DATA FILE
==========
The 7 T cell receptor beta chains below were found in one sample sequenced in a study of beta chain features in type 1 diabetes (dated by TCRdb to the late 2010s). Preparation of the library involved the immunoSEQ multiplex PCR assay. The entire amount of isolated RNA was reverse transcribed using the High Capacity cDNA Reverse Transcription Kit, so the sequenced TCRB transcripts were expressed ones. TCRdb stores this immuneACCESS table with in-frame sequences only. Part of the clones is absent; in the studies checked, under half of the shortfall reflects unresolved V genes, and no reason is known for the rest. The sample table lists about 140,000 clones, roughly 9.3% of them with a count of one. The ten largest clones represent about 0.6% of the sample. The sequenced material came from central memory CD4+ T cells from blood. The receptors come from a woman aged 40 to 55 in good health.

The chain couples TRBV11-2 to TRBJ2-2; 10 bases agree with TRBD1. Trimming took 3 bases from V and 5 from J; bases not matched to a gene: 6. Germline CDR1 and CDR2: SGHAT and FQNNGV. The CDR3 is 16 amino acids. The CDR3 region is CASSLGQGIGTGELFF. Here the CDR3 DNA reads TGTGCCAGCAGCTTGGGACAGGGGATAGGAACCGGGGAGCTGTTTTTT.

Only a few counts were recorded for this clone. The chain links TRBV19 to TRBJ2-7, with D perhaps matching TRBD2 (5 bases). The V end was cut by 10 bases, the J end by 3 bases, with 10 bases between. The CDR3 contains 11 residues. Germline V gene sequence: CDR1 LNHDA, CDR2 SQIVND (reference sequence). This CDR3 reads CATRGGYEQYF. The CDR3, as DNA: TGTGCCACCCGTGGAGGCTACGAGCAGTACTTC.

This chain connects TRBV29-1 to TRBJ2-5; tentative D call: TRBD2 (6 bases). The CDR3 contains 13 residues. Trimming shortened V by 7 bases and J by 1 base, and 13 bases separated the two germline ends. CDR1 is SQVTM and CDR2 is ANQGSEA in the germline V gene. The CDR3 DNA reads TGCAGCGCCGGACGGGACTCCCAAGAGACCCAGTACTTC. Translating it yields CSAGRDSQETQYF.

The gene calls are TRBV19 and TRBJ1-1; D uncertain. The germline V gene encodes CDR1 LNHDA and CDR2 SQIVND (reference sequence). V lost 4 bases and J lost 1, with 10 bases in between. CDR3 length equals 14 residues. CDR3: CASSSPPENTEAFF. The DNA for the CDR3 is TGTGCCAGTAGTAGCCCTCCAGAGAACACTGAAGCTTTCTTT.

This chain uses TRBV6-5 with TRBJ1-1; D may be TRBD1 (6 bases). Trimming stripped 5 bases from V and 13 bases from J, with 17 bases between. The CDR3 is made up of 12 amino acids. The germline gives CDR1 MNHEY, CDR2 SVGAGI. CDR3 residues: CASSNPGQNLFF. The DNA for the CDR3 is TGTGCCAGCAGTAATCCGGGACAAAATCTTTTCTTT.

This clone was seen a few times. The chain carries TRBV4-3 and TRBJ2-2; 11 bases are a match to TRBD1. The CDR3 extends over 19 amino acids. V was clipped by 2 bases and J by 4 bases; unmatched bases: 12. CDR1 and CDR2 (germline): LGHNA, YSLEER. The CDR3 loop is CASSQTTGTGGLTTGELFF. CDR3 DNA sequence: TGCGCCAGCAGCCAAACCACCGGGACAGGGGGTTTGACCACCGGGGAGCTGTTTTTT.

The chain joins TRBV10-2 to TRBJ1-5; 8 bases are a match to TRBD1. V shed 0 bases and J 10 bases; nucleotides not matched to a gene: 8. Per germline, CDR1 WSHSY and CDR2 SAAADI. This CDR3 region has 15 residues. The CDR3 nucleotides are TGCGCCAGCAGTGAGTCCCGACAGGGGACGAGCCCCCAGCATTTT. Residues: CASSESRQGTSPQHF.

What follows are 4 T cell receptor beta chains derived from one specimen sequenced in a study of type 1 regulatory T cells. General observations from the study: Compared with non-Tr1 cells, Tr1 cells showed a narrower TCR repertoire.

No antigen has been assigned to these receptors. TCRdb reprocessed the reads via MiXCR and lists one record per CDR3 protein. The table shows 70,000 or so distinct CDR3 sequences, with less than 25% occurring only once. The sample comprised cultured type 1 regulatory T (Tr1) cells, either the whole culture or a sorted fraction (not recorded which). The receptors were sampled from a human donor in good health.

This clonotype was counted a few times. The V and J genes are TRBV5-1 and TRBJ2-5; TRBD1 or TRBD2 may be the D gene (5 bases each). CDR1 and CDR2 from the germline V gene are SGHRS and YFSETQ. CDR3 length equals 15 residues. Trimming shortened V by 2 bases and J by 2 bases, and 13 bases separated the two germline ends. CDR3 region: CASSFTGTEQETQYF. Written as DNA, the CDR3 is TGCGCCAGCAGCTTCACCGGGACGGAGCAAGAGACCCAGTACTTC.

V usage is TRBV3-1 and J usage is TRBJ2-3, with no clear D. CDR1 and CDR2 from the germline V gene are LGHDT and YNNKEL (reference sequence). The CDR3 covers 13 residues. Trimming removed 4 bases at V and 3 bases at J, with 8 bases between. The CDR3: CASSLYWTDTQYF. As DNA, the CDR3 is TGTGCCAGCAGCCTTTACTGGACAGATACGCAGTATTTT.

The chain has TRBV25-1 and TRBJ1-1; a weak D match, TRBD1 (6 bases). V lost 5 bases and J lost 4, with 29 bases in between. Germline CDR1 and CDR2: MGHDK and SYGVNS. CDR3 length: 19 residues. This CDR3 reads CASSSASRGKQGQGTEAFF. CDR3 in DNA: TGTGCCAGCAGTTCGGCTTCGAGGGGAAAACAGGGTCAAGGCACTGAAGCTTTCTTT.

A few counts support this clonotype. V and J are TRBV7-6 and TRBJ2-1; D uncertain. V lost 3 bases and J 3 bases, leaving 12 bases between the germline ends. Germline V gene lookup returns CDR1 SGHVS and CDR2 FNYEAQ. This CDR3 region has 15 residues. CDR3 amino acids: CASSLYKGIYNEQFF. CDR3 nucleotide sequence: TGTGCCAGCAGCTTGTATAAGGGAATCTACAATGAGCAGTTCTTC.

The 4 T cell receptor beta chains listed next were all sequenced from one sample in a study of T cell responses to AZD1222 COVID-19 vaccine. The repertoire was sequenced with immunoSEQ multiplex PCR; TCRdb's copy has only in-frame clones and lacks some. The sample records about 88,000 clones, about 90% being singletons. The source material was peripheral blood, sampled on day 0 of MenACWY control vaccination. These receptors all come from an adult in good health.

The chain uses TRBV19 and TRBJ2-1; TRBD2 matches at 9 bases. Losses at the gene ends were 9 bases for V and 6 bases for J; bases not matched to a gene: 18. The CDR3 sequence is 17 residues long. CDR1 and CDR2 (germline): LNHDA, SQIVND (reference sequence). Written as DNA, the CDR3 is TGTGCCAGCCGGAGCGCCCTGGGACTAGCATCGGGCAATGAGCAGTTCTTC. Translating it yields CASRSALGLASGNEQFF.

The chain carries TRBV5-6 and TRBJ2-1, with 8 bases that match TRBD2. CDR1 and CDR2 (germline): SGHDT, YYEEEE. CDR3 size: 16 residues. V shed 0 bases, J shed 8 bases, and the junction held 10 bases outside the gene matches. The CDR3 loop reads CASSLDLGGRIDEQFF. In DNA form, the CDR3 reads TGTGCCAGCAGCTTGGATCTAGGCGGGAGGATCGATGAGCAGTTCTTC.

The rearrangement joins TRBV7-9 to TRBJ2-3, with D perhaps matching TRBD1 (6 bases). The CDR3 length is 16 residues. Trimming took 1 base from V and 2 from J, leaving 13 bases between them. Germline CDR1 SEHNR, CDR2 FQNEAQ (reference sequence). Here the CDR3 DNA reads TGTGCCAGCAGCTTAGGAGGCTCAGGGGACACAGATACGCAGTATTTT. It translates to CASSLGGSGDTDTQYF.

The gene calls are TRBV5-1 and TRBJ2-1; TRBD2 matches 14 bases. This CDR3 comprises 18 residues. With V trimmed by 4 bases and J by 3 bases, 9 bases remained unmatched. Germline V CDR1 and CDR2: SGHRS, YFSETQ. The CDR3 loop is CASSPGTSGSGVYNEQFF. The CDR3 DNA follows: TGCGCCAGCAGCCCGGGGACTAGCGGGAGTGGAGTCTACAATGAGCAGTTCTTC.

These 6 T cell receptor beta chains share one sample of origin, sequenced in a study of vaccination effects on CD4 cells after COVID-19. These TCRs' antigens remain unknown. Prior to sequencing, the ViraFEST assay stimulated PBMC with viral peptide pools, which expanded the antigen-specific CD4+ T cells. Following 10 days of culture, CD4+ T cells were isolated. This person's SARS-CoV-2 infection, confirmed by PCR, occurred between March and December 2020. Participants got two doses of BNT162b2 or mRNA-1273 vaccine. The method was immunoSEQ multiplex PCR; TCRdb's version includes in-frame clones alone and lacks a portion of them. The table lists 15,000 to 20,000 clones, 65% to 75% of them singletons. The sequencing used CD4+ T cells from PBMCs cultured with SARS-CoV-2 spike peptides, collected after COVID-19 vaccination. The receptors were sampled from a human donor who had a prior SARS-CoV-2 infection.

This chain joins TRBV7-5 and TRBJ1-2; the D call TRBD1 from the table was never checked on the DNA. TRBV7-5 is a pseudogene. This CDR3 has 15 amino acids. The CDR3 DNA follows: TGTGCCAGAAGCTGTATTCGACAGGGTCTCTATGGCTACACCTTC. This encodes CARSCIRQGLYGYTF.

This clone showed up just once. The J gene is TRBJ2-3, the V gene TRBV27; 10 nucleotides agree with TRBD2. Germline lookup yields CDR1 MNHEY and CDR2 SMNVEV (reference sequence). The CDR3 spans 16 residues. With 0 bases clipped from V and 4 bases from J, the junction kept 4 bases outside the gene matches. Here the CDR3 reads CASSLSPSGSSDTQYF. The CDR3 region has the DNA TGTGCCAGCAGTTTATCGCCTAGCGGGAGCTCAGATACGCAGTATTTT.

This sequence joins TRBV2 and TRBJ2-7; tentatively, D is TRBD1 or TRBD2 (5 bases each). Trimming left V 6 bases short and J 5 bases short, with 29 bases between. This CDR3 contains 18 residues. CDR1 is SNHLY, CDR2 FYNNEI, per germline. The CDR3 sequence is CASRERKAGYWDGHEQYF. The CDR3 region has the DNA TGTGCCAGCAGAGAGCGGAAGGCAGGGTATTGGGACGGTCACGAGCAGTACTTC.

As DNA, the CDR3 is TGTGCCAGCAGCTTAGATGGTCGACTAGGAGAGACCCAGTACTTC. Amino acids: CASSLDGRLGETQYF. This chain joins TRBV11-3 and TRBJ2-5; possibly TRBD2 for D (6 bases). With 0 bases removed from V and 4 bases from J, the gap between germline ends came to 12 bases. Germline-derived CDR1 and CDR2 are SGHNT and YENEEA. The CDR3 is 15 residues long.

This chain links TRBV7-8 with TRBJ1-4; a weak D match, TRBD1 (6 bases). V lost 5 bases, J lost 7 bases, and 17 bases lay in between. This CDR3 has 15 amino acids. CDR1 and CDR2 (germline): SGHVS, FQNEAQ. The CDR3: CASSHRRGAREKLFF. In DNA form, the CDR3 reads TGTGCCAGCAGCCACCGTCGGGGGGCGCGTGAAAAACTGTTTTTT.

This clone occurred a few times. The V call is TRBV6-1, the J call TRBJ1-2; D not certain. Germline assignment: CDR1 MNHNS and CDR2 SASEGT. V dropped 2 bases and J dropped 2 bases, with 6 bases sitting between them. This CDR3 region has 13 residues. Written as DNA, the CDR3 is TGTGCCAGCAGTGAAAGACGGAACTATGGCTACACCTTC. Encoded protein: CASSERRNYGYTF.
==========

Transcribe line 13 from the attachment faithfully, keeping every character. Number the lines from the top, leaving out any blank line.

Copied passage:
The chain has TRBV25-1 and TRBJ1-1; a weak D match, TRBD1 (6 bases). V lost 5 bases and J lost 4, with 29 bases in between. Germline CDR1 and CDR2: MGHDK and SYGVNS. CDR3 length: 19 residues. This CDR3 reads CASSSASRGKQGQGTEAFF. CDR3 in DNA: TGTGCCAGCAGTTCGGCTTCGAGGGGAAAACAGGGTCAAGGCACTGAAGCTTTCTTT.